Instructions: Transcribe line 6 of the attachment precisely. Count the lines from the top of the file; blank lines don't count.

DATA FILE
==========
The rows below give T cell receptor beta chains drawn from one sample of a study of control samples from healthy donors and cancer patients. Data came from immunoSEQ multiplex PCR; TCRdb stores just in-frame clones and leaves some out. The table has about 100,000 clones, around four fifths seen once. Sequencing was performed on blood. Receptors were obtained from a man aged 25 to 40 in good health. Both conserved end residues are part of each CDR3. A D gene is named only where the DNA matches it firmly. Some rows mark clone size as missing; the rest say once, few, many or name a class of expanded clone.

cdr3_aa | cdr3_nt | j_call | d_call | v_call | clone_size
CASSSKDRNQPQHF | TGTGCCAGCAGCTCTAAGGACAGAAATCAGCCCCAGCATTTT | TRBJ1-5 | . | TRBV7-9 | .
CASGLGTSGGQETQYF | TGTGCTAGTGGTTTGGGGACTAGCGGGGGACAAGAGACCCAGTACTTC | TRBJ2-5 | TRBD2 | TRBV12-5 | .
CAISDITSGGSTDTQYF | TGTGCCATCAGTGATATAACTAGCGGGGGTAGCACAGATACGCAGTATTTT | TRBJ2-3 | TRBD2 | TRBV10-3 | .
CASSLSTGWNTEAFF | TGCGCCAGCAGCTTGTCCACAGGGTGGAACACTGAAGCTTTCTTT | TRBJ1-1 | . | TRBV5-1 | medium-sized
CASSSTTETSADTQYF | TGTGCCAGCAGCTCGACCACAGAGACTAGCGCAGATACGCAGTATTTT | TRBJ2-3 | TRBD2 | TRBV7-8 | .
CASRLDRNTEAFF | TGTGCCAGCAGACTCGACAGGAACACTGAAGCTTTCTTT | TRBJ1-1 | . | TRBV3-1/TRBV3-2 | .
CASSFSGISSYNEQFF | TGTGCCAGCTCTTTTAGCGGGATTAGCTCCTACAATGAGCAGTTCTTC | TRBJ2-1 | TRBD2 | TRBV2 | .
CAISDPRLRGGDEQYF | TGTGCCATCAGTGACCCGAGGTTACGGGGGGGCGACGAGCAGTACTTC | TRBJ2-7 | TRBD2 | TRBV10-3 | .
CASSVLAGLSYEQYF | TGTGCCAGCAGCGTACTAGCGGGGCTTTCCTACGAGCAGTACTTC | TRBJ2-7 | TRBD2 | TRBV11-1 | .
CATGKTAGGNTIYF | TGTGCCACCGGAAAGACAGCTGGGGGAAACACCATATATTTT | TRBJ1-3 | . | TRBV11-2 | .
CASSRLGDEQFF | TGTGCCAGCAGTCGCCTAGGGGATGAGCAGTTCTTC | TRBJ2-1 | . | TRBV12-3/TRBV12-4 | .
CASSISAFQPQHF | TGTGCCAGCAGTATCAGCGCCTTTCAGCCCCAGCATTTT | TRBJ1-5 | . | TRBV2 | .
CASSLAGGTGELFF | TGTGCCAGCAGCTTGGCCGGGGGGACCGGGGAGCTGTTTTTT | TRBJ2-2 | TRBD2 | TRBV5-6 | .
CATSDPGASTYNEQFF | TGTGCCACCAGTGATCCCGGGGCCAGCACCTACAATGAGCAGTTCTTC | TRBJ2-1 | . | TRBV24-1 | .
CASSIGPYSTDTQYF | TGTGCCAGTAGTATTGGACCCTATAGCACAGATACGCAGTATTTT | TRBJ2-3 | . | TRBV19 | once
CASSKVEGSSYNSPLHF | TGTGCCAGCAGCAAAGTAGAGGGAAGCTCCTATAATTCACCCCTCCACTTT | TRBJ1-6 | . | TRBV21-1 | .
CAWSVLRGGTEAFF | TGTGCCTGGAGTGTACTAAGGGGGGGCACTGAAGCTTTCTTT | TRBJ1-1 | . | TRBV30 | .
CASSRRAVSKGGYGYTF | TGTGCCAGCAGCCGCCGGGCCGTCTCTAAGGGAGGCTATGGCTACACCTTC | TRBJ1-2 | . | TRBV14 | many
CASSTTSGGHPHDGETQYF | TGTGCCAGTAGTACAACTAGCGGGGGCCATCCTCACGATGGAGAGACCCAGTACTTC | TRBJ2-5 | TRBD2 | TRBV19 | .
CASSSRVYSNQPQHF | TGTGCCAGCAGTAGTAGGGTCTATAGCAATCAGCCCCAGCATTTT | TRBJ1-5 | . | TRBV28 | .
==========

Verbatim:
CASSLSTGWNTEAFF | TGCGCCAGCAGCTTGTCCACAGGGTGGAACACTGAAGCTTTCTTT | TRBJ1-1 | . | TRBV5-1 | medium-sized